Jesse Jarnow

a trip to shea, 9/08

Went to Shea on Saturday for the lazy doubleheader against the Braves, arriving midway through the first game, and stealing a nice seat in the loge. I’m gonna miss that dump, both for nostalgic reasons and aesthetic ones. Built-in to being a Mets fan–and this, built-in to Shea–is the notion of hangdog tradition.

So, instead of a noble pinstripe continuity of God-like champs from Babe Ruth to Joe DiMaggio to Reggie Jackson, like the Yankees, the Mets’ lineage traces back to something even more basic: the desire for baseball. The official reason given for the team’s 1961 incorporation was the city’s need for another team. What were Dodgers and Giants fans supposed to do when their teams moved west? Root for the Yankees? It didn’t matter if the Mets won. It only mattered that they existed, that there was baseball to attend to. It’s why they could still draw many fans when they lost 120 games in 1962 and why Casey Stengel biographer Robert Creamer could declare the early Mets to be “countercultural” three years before Dylan went electric.

I think all of that is built into Shea, in its eternal Space Age funkiness, built as part of the World’s Fair across the Meadows. It even used to have weird, modernist plates adorning its sides. (I wonder when those disappeared.) At the very least, Shea’s humble funkiness was made even clearer when I headed up to the Bronx with RK & co. to see the Mets crush the Yanks, 11-2. There, I saw the Valley of Monuments (or whatevs) in centerfield, saw the entire bleachers engage in some kind of call-and-response with a Yankee outfielder, who replied by waving at them. I saw the stands erupt into a twinkling storm of popping camera flashes when Hideki Matsui batted. Give or take the “Jose, Jose, Jose” chant and the battered Home Run Apple, Shea has none of that.

But Shea is also Shea. Because the Mets (apparently) aren’t America’s team, terrorists pose no immediate threat to Shea Stadium. Thus, you can bring in backpacks, and don’t have to transfer your book/iPod/hoodie into a plastic bag (a clear bag, as I discovered, when I aided the Enemy by trying to recycle a white one) or check it at the bowling alley across the street. More importantly, at Shea, you can get tickets. Shea Stadium is big. It almost never sells out. There are ushers, sure, but–if you can find the empty seats–you can sit almost anywhere. There are still nights when you can get into the ballpark for $5.

And next year, at CitiField, who knows? There’ll be fewer seats, more luxury boxes, and higher prices. Will there be ushers forcefully guiding people to their assigned spots in every section? More, how will the new stadiums express the differences between going to a Mets game and the feeling of going to a Yankees game? Will there be any?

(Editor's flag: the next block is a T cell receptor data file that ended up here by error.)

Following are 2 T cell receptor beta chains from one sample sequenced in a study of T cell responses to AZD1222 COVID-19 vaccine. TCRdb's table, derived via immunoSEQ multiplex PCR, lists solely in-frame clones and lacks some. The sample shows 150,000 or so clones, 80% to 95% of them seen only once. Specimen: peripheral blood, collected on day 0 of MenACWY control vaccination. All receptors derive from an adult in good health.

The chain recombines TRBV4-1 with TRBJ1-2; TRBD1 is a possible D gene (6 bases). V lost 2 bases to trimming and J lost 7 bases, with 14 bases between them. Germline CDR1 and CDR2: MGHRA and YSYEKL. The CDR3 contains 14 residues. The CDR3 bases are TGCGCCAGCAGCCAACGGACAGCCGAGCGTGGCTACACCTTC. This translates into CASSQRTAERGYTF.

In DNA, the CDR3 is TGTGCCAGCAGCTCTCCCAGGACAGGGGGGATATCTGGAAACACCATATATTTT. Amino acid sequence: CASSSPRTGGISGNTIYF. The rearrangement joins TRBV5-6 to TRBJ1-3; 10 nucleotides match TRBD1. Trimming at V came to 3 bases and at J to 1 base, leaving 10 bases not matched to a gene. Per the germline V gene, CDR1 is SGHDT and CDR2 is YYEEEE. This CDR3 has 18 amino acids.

1. Jon says: - reply

    Nice post…as an avid Brewers fan living in Milwaukee, I can relate to a team simply “existing.” Miller Park replaced County Stadium back in 2001 for the sole purpose of keeping the Crew in Milwaukee. They don’t win much, but people seem satisfied with a high-tech park where tickets are readily available.
    Anways, you guys are a half-game up on the Wild Card…good luck!

  2. Russell Kahn says: - reply

    Hey, nice post. Neat perspective on the origins of Met fandom. My first baseball game was at Shea. I think that’s actually what inspired me to become a Yankees fan–that, and the fact that the orange and pale blue always made me feel a little queasy. Felt the need to respond to a few things from the post:
    “More importantly, at Shea, you can get tickets. Shea Stadium is big. It almost never sells out.”
    Shea Stadium’s capacity is basically identical to Yankee Stadium’s. Both fill up at about 56-57K.
    I went to the lowest-attended game in modern Yankee Stadium history in the early 1990s–about 5,000. I’d like to see how the teams’ attendances changed over the last 40 years. Did Shea used to attract more fans when they had Gooden and Strawberry? How is it that the team, in the midst of a pennant race, in the final weeks of the stadium, cannot sell out a Saturday afternoon game?
    The Yanks only started attracting big crowds in the late 1990s. I wonder if the people will stop coming in droves now that they’re not a playoff team.
    “There are still nights when you can get into the ballpark for $5.”
    There were at least 11 such games at Yankee Stadium when $5 tickets were available. Good seats, too. So that’s not a unique trait to the Mets’ home park.
    I will say that CitiField is pretty nice looking. And as far as corporate names go, it’s not bad. I’m looking forward to checking it out next season.

  3. Jesse says: - reply

    Word. Well, regardless of capacity and $5 nights (I think the Mets had more than 11 this year, though I haven’t checked), it’s still a fairly casual thing to get to a Mets game. Shea just doesn’t have the same cache as Yankee Stadium, and–besides the difference in fanbases–I’d say it’s a safe bet that not as many people go to Shea just for the sake of seeing the ballpark. Whatever it is, I suspect it’s almost always easier to decide to go a game on gameday at Shea and not worry about getting in.

  4. Russell Kahn says: - reply

    Here are the attendance figures from 2001-2008:
    Interestingly, the Mets have the #2 highest attendance this year–by far–behind only the Yanks’ numbers. Man, there is gonna be more than 8 million baseball tickets sold in NYC this year.
    Going back further:
    The Mets drew more fans than the Yanks each year from 1984-1992, but since then the Bombers have drawn more. Fascinating.

Leave A Reply